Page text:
The “MayMinusMinus” Deal does not #GetBrexitDone: electorate will punish #AnyDeal MPs
“#GetBrexitDone”. Get it over with. We are tired. We are fed up. We voted three and a half years ago. This is what the politicians tell us people are saying. Of course, it’s understandable to want to bring Brexit to a close – even if the “close” favoured by many is actually to cancel the whole thing. The electorate, though, is sure to punish MPs who assure them now that Brexit is done, only for it to dominate the agenda again. Here we set out the ticking time bombs that the deal creates.
- Under the “front-stop” that replaces the backstop, there will be a hard border between Great Britain and Northern Ireland. The UK is effectively broken up until further notice…..
- ….Which is when? Every 4 years, when Northern Ireland’s assembly gets a vote on the border arrangements.
- Only a simple majority is required to keep or ditch them, meaning that one community can impose a border solution on the other, effectively turning every set of Assembly elections into a border poll and hence sectarian headcount. As well as being the exact opposite of the principle of cross-community consent that drove the Good Friday Agreement, this stores up enormous trouble for Ulster;
- Stormont is not currently sitting. If it is not sitting when the arrangements are up for review, they will have to be subject to a referendum, which will also be Northern Ireland’s first (then second, third…) sectarian headcount since 1973.
- If Northern Ireland, through whatever mechanism, votes to end the arrangements, there is no clarity on what happens next. We are straight back to the “what do you do about the border?” question that has dominated the debate for 3 years.
- Possibility of No Deal:ERG MPs are celebrating that if a trade agreement is not reached by the end of the transition period in 14 months – and very few ever are – there is no way for Parliament to block crashing out of EU trading arrangements without a deal. We will be trading on WTO terms and sacrificing a quarter of our foreign trade. The fight over No Deal in Parliament will then dominate the agenda as it has done for months since summer 2019. Whether it is prevented or not – and who knows what Parliament will look like by then – the public will angrily turn on the MPs who assured them that Brexit was “done”.
- Trade agreement: The future trade agreement was always going to be in the next phase, but the moving of the level playing field provisions to the political declaration means that the type of trade deal – more alignment and more access or less of each – is a bunfight still to be had. This sounds technical, but the less alignment the longer the deal will take. PLUS….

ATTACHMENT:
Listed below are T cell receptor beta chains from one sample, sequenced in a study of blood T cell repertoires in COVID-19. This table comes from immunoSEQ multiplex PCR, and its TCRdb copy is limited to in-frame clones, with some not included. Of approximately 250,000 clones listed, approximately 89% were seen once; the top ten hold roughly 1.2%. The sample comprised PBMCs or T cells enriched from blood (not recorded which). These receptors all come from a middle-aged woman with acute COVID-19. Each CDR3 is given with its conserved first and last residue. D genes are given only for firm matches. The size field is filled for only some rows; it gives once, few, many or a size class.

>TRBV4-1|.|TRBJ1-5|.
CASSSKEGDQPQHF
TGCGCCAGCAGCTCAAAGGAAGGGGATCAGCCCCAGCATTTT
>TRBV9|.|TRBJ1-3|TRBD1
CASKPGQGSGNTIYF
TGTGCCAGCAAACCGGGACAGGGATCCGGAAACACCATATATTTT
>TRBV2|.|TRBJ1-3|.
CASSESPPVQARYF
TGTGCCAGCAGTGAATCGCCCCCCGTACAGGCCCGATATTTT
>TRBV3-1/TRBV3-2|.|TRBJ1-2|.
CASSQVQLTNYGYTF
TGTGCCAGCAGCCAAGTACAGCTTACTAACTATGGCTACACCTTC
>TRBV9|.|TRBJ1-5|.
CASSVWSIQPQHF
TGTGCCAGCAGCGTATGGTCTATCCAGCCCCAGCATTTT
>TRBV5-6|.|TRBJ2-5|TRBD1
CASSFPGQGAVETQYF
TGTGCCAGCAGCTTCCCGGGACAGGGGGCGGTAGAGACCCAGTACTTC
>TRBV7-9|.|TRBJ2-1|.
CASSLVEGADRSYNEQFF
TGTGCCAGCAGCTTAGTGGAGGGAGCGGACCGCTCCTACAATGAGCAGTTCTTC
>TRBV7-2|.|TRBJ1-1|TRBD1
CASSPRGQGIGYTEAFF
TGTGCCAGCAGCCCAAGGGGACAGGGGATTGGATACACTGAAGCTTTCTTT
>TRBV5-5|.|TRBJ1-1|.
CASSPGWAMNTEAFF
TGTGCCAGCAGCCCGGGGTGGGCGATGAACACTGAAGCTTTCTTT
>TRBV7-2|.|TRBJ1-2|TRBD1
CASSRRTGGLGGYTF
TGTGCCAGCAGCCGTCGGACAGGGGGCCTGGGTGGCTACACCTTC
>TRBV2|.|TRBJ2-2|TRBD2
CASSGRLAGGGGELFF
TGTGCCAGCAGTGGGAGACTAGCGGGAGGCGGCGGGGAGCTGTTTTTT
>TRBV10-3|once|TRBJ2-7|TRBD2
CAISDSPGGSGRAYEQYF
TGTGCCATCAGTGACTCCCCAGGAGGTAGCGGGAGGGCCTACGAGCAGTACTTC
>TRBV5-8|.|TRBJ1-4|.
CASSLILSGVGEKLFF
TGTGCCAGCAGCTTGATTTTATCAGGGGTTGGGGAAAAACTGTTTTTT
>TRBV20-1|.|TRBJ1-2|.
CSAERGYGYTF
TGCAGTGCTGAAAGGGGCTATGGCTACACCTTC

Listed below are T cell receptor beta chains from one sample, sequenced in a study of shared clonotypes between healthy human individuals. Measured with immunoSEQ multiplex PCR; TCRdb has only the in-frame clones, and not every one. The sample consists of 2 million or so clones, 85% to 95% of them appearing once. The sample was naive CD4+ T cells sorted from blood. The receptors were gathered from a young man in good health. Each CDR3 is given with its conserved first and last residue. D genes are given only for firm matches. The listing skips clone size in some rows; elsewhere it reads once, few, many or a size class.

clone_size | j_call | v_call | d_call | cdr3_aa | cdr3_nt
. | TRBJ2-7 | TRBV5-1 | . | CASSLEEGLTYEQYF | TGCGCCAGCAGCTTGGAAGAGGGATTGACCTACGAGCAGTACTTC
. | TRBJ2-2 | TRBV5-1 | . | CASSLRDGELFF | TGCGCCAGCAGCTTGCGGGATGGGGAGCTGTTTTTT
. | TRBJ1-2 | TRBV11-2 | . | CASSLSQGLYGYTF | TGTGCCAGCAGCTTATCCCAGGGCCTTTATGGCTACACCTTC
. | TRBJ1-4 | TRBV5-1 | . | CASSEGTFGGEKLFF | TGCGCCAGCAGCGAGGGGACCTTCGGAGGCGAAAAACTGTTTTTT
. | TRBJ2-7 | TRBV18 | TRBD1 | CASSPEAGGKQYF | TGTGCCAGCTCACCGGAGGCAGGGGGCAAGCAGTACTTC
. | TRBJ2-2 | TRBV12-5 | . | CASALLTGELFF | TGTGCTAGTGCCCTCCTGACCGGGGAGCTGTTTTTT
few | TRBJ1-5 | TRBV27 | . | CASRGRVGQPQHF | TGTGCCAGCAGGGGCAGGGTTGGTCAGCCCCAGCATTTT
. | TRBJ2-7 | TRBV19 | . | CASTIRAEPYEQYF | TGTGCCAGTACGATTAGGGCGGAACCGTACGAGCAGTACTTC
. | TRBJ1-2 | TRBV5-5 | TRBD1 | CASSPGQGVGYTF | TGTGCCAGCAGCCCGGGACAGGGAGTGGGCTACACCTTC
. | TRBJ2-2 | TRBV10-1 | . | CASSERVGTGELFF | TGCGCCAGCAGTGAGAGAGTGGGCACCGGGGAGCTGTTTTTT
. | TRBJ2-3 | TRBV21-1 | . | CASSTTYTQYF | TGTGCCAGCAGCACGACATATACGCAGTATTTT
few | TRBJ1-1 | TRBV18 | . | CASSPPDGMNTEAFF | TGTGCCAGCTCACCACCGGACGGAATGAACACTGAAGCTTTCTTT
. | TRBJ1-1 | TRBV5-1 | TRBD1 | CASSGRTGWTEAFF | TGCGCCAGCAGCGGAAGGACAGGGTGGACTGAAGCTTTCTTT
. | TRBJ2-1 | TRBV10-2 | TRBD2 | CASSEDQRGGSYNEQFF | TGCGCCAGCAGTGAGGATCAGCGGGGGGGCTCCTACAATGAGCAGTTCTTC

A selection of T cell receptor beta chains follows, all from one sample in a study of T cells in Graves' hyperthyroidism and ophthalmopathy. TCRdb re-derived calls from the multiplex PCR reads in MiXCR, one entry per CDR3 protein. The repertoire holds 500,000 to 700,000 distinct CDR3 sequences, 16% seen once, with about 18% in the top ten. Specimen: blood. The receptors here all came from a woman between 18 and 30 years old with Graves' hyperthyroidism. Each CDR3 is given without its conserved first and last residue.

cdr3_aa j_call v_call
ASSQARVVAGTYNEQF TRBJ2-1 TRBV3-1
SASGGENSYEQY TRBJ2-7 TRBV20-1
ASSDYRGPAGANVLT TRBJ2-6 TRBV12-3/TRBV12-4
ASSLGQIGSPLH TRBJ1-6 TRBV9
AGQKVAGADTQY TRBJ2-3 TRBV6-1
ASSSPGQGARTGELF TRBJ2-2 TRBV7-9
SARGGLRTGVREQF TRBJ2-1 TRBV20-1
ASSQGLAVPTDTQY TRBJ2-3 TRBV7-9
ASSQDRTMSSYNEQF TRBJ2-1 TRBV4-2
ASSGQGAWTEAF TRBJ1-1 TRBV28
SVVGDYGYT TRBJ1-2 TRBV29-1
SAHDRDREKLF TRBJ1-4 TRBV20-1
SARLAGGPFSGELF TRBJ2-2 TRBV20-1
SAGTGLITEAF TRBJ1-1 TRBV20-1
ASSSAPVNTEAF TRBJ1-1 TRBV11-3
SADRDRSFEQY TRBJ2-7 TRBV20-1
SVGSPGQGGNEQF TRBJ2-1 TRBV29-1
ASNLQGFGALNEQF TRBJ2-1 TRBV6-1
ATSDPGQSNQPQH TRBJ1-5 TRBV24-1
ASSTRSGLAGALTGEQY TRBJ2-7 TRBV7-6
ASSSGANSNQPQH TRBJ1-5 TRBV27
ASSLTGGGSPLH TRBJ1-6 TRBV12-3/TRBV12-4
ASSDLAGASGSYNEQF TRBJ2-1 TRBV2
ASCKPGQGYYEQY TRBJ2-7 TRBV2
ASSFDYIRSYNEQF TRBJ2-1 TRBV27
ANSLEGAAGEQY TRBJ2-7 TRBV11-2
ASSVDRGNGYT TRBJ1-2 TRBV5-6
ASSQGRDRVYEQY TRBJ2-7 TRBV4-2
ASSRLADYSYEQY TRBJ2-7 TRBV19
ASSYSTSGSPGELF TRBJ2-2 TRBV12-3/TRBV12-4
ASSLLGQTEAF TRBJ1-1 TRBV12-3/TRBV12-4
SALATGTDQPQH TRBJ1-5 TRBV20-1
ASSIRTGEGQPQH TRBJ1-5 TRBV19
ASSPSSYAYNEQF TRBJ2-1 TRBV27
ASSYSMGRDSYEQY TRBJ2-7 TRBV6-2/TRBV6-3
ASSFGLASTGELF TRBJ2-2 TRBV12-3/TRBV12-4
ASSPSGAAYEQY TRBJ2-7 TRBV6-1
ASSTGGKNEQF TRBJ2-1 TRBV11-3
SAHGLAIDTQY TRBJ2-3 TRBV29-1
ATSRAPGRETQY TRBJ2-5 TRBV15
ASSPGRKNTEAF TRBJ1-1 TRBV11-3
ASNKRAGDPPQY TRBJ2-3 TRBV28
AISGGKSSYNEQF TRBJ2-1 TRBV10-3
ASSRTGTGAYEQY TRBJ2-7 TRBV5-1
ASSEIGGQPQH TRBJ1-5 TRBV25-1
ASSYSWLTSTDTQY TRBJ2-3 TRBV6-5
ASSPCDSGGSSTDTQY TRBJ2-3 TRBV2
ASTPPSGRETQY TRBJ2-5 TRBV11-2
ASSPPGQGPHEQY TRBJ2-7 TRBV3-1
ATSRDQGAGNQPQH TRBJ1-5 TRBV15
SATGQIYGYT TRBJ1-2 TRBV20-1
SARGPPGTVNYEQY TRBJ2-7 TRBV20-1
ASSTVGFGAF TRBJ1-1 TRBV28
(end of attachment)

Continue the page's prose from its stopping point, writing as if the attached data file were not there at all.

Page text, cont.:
- Protections for workers’ rights, consumers, and the environment: With the level playing field provisions moved, we have to assume that the Prime Minister has told Tory MPs that he will bring forward legislation very soon after Brexit to eliminate many EU regulations. This will start a massive fight in Parliament over whether Brexit was supposed to mean deviating from EU standards and will cause Labour Leave voters and the Labour MPs representing them who voted for the deal to feel incredibly betrayed. Alternatively, it won’t happen and swathes of the Conservative Party will feel that Brexit has been pointless. It is worth noting that workers’ rights are one of the few areas of EU regulation likely to be addressable: business – which is supposed to benefit from deregulation - will lobby for alignment on product standards in order to maintain market access.
Northern Ireland’s place in the Union is hanging on the edge of a cliff and the DUP is being run over by the bus under which it was thrown. The Prime Minister lied to them as he has done to so many others, but MPs now have a responsibility to override his bluster and level with the public.
There are only two reasons why MPs should vote for this Deal:
- It is a good Deal;
- It is a bad deal but voters in 2016 knew that Brexit would lead to the breakup of the UK and a No Deal Brexit for Great Britain – and to whatever happens to workers’ rights - and decided that Brexit was worth it; their wishes to proceed with Brexit despite it breaking up the country must be honoured. MPs must openly say that that is what they are doing.
MPs cannot keep misleading the public that Brexit is simple enough to be “done”.
This deal in particular leaves cans open, worms everywhere, and bombs ticking under every nook and cranny of UK public life.
Sleepwalking through utter exhaustion into this dangerous exercise in can-kicking simply to “Get Brexit Done” will lead to an even more angry electorate.